The untold truth of Rosalia

Spanish singer Rosalía has taken the world by storm with her unique sound, infusing traditional flamenco music with modern influences, such as rap and electronica. And considering her massive popularity, it's safe to say you'll be hearing more from Rosalía for years to come.

Born Rosalía Vila Tobella in 1993, the songstress burst on the scene in 2017 with the release of her debut album, Los ángeles, which was described by The New York Times as "a guitar-based vocal album about death." However, it was her second album, El Mal Querer, that really put her on the map. On El Mal Querer, Rosalía worked with producer El Guincho to create a whole new sound that was thoroughly and uniquely her own, which some have dubbed "millennial flamenco." As Rosalía told the Times, "The music is connected with my roots, with my culture, but it's also connected with the rest of the world."

Rosalía — who won her first Grammy in 2020 — has definitely proved herself a force to be reckoned with. But what else is there to know about the talented singer? Read on to discover the untold truth of Rosalía.

Rosalia bombed as a teenage contestant on a Spanish talent show

Rosalía displayed a powerful voice that belied her years even as a young girl. In a May 2019 interview with Entertainment Weekly, Rosalía revealed, "I'd sing the things that I heard on TV or the radio [as a child]." She continued, saying, "I didn't know why, I just did it." 

When she was just 15, Rosalía auditioned for a Spanish TV talent competition called Tu Si Que Vales – which loosely translates to You Are Worth It. In a clip from the show, which seems to operate much like America's Got Talent, she can be seen accompanying herself on acoustic guitar for a performance that left the judges rather unimpressed. According to a profile in The New York Times, one judge criticized her lack of "character," leading her shift to gears and bellow a brief snippet of Alicia Keys' hit song "No One" that persuaded the judges to send her forward to the next round. Unfortunately, she was sent packing after a disastrous subsequent performance that one judge criticized as being "regularly off-key."

Soon, Rosalía shifted her focus from chasing stardom to sharpening her actual craft and pursuing musical excellence.

Rosalia was trained by a famed flamenco teacher who only took on one student per year

Rosalía discovered flamenco music as a child in Sant Esteve Sesrovires. As she told The New York Times, flamenco was "a street thing" then, and not "mainstream." However, her obsession with flamenco led her to take dance classes at age 13, and her vocal abilities continued to grow increasingly more impressive. When she was 16, she was accepted to the Catalonia College of Music, which admits just one student to study flamenco each year.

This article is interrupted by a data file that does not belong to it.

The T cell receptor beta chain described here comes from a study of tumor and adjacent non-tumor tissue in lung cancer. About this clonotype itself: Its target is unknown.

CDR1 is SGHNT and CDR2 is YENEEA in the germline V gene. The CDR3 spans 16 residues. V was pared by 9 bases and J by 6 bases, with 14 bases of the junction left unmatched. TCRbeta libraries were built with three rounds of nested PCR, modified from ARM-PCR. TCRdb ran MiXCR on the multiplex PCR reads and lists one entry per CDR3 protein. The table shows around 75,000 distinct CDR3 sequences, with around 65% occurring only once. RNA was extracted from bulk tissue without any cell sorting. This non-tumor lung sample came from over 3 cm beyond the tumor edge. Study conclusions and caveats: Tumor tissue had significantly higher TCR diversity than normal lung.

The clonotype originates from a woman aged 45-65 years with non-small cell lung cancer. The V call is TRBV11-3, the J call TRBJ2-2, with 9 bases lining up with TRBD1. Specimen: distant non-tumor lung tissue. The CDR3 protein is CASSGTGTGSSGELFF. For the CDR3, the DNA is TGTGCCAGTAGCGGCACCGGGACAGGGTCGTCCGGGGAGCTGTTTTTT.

Getting into the school was no mean feat, given that there were multiple applicants for only one spot. However, Rosalía quickly discovered that the pressure involved didn't crush her, but spurred her to push herself even further. "It is difficult to get in," she noted in an interview with Billboard. Added Rosalía, "But it made me force myself to work harder."

She studied under the tutelage of famed flamenco performer José Miguel Vizcaya, known by his nickname El Chiqui. "I studied what she'd done and saw she had a lot of work ahead of her," Vizcaya told El Pais of his first impression of his former student. 

Rosalia once charged 20 Euros an hour as a flamenco teacher

At age 20, Rosalía was still studying at the Catalonia College of Music while struggling to break through as a professional singer. To earn some money, she advertised her services as a vocal coach. Her profile can still be found online, detailing her experience, her education and the various musical projects in which she'd been involved. The cost of an hour-long singing lesson from Rosalía: a mere 20 Euros, approximately $22 U.S.

Rosalía graduated when she was 24, taking with her a bachelor's degree in flamenco vocal performance. Her instructor, José Miguel Vizcaya, told El Pais that one of the biggest challenges he faced in teaching her was to seek out songs that would prove to be a good fit for her unique vocal stylings. 

"But in the end, the classes I had with her were a pleasure," he admitted. Added Vizcaya, "She wasn't hard work at all — she went the extra mile. Every week, she came to me with songs that were perfect."

Rosalia's first collaboration was with her then-boyfriend

In 2016, Rosalía collaborated with Madrid-based rapper C. Tangana on the track "Antes de Morime" ("Before I Die"). Rosalía and Tangana were dating while recording the song and filming the music video, something that seems apparent in the atmospheric music video for the song. 

While there are plenty of celebrities who broke up but still worked together, Rosalía and Tangana are two celebrities who worked together but still broke up. According to Billboard, Tangana is credited with writing lyrics for eight songs featured on Rosalía's sophomore album, El Mal Querer. However, in an August 2018 Billboard profile on Tangana, the singer revealed that he and Rosalía had recently split after being together for two years. 

Still, the former lovebirds' collab single was a hit — even though it took a few years for it to really catch fire with fans. In fact, it only became popular when the third season of the popular Spanish teen drama Elite debuted on Netflix in March 2020. "Antes de Morime" was included on the soundtrack of the show, and it didn't take long for fans to learn every word of the sultry single.

Rosalia has had some high-profile collabs